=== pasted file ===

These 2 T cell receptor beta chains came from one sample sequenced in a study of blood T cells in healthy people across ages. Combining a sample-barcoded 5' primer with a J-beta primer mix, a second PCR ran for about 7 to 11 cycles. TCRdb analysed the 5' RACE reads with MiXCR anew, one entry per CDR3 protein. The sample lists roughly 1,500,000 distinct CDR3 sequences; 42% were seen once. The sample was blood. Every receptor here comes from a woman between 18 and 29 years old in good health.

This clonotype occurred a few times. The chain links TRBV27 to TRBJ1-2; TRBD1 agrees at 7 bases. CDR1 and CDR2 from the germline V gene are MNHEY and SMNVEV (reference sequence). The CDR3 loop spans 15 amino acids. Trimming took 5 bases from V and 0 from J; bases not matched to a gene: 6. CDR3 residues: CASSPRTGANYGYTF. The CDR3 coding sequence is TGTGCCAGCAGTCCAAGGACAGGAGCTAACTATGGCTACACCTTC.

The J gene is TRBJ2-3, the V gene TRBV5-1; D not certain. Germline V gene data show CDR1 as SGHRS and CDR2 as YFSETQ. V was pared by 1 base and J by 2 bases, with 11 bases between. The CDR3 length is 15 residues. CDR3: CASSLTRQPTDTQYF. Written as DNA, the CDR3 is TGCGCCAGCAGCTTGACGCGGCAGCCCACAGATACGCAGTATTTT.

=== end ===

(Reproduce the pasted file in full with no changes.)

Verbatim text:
These 2 T cell receptor beta chains came from one sample sequenced in a study of blood T cells in healthy people across ages. Combining a sample-barcoded 5' primer with a J-beta primer mix, a second PCR ran for about 7 to 11 cycles. TCRdb analysed the 5' RACE reads with MiXCR anew, one entry per CDR3 protein. The sample lists roughly 1,500,000 distinct CDR3 sequences; 42% were seen once. The sample was blood. Every receptor here comes from a woman between 18 and 29 years old in good health.

This clonotype occurred a few times. The chain links TRBV27 to TRBJ1-2; TRBD1 agrees at 7 bases. CDR1 and CDR2 from the germline V gene are MNHEY and SMNVEV (reference sequence). The CDR3 loop spans 15 amino acids. Trimming took 5 bases from V and 0 from J; bases not matched to a gene: 6. CDR3 residues: CASSPRTGANYGYTF. The CDR3 coding sequence is TGTGCCAGCAGTCCAAGGACAGGAGCTAACTATGGCTACACCTTC.

The J gene is TRBJ2-3, the V gene TRBV5-1; D not certain. Germline V gene data show CDR1 as SGHRS and CDR2 as YFSETQ. V was pared by 1 base and J by 2 bases, with 11 bases between. The CDR3 length is 15 residues. CDR3: CASSLTRQPTDTQYF. Written as DNA, the CDR3 is TGCGCCAGCAGCTTGACGCGGCAGCCCACAGATACGCAGTATTTT.